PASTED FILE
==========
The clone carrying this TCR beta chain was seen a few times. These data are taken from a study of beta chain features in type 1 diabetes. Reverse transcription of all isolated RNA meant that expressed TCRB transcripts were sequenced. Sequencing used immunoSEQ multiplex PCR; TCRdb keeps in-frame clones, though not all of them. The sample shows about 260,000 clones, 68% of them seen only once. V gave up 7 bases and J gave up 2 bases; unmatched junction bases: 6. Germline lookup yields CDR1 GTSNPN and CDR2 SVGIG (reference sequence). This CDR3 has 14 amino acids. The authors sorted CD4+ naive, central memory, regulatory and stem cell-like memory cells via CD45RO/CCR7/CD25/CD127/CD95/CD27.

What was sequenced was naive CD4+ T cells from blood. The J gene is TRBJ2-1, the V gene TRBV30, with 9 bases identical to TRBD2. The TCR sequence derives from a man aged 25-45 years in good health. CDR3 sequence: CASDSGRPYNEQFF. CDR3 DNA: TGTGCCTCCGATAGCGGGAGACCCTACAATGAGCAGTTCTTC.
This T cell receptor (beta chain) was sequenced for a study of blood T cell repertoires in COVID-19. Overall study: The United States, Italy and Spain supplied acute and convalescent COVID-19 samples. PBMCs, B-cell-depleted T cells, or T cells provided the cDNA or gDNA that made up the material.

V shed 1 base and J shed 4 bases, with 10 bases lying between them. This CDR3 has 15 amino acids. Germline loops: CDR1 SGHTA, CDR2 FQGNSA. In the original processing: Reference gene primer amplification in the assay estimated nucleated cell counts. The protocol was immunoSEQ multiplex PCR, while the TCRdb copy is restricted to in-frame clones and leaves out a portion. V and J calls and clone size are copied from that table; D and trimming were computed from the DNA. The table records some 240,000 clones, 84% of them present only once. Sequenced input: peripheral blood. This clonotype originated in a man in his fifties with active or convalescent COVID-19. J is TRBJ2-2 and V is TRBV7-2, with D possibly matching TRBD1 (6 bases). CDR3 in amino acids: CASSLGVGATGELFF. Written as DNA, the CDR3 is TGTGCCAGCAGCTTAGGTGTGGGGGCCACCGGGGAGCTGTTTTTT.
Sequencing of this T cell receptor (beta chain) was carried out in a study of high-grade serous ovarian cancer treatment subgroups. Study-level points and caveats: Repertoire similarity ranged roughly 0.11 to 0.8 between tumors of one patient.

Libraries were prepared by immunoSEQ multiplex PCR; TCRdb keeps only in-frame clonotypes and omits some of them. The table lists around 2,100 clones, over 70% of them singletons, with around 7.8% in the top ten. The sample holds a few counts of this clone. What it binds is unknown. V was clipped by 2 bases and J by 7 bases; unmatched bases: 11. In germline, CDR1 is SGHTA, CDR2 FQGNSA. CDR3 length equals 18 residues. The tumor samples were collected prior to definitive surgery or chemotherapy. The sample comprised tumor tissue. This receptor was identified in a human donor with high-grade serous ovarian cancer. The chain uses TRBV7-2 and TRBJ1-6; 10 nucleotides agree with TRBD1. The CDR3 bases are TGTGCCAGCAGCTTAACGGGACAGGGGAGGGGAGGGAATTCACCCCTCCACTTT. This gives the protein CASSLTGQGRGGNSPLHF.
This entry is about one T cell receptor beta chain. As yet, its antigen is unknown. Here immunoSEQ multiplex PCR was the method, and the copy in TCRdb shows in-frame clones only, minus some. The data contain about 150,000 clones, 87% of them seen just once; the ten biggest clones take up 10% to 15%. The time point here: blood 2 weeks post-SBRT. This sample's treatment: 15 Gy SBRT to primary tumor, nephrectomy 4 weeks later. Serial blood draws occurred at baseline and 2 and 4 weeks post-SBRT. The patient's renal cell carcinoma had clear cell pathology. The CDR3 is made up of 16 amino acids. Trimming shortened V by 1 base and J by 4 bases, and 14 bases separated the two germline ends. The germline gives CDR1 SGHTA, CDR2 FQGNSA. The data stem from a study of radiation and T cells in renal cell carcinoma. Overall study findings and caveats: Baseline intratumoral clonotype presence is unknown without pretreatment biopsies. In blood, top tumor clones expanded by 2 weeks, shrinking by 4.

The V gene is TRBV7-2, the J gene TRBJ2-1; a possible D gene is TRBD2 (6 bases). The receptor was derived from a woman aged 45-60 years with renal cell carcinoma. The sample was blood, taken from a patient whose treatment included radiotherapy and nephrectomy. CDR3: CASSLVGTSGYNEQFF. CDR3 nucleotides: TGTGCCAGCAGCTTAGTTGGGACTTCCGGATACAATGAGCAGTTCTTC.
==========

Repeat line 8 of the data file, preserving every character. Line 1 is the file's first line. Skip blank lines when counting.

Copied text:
The V gene is TRBV7-2, the J gene TRBJ2-1; a possible D gene is TRBD2 (6 bases). The receptor was derived from a woman aged 45-60 years with renal cell carcinoma. The sample was blood, taken from a patient whose treatment included radiotherapy and nephrectomy. CDR3: CASSLVGTSGYNEQFF. CDR3 nucleotides: TGTGCCAGCAGCTTAGTTGGGACTTCCGGATACAATGAGCAGTTCTTC.